Dear Sir,
Here are a few more books; you’ll certainly like the one by Rovers with the little etching by Israëls,1 and the drawings by Menzel too.
I’m very glad that you’ve been to Antwerp and have seen some good paintings there.
I hope that it will work out so that we’ll be able to go there together this summer, and then at the same time go and see the modern paintings in Brussels, which in my view are superb.2
I think I’ll be in a position to do it in the course of the summer.
For my part, I particularly need to see the work of Degroux, Meunier and a few other Belgians again.
I’m enclosing with the books some woodcuts that I know you’ve already seen at my place, but it can do no harm for you to look at them again at leisure in your own home.
I have duplicates of 4, namely Renouard, Menzel, Heilbuth and Dagnan. They’re at the front of the portfolio and you can keep them.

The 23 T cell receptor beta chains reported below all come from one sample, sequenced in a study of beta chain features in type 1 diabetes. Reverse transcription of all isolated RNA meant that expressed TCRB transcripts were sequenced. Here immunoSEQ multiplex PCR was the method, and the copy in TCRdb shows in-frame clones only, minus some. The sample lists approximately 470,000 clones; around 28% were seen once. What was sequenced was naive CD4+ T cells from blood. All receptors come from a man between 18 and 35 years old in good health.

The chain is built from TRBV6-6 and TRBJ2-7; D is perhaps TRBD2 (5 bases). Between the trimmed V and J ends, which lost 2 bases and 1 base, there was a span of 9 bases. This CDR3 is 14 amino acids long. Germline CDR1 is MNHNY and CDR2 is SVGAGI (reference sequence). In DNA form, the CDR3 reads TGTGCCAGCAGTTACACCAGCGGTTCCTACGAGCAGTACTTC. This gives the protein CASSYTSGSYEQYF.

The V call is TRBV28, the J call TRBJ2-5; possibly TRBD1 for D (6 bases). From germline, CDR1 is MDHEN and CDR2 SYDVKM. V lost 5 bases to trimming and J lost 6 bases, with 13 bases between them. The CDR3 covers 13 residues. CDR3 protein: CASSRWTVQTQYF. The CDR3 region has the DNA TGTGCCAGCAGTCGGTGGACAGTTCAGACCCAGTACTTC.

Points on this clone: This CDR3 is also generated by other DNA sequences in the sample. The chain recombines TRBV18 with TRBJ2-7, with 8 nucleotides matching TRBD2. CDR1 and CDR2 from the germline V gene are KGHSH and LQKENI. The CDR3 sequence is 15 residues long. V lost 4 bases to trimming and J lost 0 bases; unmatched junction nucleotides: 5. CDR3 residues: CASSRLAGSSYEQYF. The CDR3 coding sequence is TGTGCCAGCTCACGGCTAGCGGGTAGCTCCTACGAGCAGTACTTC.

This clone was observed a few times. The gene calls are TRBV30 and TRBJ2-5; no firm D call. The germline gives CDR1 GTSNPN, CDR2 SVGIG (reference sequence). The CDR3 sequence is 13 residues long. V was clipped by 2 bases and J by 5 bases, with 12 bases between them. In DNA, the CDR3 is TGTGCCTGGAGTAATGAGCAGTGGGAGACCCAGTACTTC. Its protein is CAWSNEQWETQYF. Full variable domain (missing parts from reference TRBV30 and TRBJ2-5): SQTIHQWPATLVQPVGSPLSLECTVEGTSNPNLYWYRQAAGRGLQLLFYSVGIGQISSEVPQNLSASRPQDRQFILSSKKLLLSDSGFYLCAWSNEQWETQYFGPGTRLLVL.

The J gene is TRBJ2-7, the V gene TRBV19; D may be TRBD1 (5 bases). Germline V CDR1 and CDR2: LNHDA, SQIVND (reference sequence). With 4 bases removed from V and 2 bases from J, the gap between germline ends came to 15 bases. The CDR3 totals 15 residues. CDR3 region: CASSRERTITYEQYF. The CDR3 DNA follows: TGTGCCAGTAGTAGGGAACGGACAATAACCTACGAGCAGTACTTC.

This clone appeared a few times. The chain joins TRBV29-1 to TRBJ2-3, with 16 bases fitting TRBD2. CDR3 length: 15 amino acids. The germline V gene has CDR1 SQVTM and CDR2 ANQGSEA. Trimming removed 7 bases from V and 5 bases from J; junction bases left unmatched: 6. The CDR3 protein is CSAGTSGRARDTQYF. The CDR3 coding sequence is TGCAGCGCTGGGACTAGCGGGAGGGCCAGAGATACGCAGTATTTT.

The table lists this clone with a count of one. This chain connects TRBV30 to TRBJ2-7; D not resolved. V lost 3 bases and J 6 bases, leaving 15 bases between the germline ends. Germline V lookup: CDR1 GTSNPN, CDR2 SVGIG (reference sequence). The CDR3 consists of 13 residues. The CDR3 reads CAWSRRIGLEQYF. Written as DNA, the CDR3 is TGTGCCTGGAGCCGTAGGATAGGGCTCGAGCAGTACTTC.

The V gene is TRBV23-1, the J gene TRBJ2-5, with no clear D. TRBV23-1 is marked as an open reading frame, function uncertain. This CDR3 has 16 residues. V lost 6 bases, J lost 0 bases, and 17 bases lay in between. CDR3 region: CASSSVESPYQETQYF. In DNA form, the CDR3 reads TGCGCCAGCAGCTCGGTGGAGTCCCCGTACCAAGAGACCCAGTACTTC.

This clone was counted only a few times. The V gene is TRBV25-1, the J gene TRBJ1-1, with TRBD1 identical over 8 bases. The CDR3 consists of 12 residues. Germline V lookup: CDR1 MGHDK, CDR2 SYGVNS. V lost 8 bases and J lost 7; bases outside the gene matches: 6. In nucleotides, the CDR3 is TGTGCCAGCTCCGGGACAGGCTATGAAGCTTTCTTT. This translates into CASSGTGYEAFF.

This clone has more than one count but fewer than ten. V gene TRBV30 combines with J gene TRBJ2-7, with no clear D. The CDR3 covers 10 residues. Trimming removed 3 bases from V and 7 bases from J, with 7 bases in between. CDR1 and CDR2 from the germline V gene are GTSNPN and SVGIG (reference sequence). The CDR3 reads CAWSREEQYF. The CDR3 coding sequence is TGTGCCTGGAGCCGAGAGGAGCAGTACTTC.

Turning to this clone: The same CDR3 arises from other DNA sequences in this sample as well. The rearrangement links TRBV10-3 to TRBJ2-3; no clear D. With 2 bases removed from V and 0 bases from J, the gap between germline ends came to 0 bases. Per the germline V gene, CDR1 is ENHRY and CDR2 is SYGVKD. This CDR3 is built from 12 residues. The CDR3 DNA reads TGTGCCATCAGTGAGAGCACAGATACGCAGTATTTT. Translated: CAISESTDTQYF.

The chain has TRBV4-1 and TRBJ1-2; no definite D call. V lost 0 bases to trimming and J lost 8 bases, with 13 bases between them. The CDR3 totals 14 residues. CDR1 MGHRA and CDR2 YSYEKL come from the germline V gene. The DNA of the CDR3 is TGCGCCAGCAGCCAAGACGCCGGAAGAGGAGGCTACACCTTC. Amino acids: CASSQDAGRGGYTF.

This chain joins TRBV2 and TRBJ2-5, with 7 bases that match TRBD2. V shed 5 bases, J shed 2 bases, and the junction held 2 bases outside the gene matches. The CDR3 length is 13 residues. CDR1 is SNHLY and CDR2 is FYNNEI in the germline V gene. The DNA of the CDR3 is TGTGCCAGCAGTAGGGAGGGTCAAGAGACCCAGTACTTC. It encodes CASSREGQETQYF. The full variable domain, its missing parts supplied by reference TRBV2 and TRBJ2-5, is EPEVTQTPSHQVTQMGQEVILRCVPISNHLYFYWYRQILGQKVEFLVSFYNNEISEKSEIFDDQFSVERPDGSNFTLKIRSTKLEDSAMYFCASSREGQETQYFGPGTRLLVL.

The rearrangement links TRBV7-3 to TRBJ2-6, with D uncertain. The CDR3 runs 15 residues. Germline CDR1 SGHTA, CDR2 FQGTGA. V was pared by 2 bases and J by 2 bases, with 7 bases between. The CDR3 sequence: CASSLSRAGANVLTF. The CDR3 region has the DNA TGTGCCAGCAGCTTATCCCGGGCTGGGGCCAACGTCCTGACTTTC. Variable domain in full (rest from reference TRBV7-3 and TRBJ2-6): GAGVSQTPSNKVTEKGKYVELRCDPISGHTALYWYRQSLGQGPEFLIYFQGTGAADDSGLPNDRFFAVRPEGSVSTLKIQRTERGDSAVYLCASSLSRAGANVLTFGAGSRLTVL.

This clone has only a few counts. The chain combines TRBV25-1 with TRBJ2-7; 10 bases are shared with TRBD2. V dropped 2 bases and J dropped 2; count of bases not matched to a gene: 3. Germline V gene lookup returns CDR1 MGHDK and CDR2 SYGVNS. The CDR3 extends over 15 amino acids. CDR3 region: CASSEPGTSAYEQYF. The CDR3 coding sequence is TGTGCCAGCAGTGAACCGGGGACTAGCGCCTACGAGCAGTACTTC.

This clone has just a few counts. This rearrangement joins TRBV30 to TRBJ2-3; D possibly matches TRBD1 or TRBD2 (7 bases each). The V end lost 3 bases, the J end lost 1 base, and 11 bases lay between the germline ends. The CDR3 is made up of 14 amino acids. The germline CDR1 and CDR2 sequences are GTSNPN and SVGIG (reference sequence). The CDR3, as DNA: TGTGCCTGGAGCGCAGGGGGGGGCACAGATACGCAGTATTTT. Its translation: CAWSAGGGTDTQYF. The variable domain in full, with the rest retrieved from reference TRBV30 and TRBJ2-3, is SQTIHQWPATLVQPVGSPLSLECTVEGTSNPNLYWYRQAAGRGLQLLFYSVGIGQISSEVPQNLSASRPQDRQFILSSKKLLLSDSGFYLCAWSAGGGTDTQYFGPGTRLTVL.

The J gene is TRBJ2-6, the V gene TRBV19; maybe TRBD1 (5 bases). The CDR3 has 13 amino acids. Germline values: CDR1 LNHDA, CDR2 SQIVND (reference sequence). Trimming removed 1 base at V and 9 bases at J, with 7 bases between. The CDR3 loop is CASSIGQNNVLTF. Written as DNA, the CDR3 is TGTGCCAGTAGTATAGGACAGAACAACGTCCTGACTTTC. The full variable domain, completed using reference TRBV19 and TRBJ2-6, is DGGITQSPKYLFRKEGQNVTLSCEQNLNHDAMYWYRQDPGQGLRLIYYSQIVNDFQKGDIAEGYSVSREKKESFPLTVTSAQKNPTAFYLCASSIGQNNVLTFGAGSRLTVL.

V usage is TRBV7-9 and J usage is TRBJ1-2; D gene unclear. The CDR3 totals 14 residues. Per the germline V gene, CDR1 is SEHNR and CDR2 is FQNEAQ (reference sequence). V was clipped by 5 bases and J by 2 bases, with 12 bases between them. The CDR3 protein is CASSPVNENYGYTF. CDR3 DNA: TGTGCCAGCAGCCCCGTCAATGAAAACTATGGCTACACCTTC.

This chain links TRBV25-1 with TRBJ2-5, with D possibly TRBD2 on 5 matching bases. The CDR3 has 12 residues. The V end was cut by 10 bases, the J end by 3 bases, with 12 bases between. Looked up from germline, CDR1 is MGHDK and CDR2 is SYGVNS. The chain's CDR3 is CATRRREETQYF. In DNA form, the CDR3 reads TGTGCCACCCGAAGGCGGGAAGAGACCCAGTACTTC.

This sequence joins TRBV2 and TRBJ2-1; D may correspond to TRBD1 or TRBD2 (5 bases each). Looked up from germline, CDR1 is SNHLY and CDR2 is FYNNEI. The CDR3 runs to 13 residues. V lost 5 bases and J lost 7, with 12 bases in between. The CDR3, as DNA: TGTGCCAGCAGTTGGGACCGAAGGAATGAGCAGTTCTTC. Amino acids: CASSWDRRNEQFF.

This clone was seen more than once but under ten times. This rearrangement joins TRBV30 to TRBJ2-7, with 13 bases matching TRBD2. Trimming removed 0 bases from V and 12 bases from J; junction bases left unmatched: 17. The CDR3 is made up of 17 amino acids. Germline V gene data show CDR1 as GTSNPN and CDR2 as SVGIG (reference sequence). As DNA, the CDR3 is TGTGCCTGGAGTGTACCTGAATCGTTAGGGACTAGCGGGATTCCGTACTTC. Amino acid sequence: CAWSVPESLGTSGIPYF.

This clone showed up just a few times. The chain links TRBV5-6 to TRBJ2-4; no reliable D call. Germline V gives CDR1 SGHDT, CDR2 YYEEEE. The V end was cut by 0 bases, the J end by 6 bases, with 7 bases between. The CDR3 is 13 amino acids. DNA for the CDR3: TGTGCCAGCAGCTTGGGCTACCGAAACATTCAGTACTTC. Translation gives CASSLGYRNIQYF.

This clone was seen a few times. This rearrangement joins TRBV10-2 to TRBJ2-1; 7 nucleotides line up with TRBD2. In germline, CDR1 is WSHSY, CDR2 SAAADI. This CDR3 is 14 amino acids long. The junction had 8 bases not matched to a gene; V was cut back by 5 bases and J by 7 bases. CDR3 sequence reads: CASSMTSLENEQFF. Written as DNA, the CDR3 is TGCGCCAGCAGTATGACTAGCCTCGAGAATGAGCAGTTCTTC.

I respectfully remain,

Your servant


Br. 1990: 498 | CL: -
From: Vincent van Gogh
To: Anton Kerssemakers
Date: Nuenen, early May 1885

1. Van Gogh is referring to the reproduction of a farmer facing the title page in the book H. Hollidee, Etsen naar het leven. Met een inleidend woord door A.C. Loffelt en een teekening van Israëls. Leiden 1881 (Etchings from life. With an introduction by A.C. Loffelt and a drawing by Israëls). Ill. 2136 [2136]. H. Hollidee is the pseudonym of Elard Albert Rovers. The collection contains seven novellas in which Rovers describes the North Brabant village life of his childhood. This slim volume evidently circulated, since Andries Bonger wrote to his parents not long afterwards: ‘Have you ever seen a little book: Etsen naar het leven, by H. Hollidee? If not, I can really recommend that you read them; they are very good’ (FR b1815, 2 June 1885).
2. The Musée Moderne was in the Palais Ducal. It had around 180 paintings by modern Belgian artists and by several foreigners. See Baedeker 1885, pp. 31-33. (Van Gogh added the word ‘modern’ (‘moderne’) later).